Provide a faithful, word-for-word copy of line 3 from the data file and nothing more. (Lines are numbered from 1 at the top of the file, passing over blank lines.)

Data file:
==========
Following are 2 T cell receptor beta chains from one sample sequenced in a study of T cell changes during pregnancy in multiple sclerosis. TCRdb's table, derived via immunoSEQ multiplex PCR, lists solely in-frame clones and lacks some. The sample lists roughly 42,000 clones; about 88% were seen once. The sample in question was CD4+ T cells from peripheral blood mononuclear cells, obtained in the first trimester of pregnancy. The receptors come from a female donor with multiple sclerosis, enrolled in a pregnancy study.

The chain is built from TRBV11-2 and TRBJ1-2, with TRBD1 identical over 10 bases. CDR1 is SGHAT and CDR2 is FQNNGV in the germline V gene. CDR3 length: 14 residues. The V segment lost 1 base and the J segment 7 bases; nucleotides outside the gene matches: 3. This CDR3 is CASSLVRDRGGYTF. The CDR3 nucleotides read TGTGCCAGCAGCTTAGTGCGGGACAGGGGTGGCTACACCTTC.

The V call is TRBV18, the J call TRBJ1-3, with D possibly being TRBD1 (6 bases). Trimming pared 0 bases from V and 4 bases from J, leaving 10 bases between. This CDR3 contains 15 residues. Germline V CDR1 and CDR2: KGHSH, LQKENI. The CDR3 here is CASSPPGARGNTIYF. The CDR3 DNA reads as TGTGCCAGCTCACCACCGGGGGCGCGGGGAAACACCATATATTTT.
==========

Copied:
The V call is TRBV18, the J call TRBJ1-3, with D possibly being TRBD1 (6 bases). Trimming pared 0 bases from V and 4 bases from J, leaving 10 bases between. This CDR3 contains 15 residues. Germline V CDR1 and CDR2: KGHSH, LQKENI. The CDR3 here is CASSPPGARGNTIYF. The CDR3 DNA reads as TGTGCCAGCTCACCACCGGGGGCGCGGGGAAACACCATATATTTT.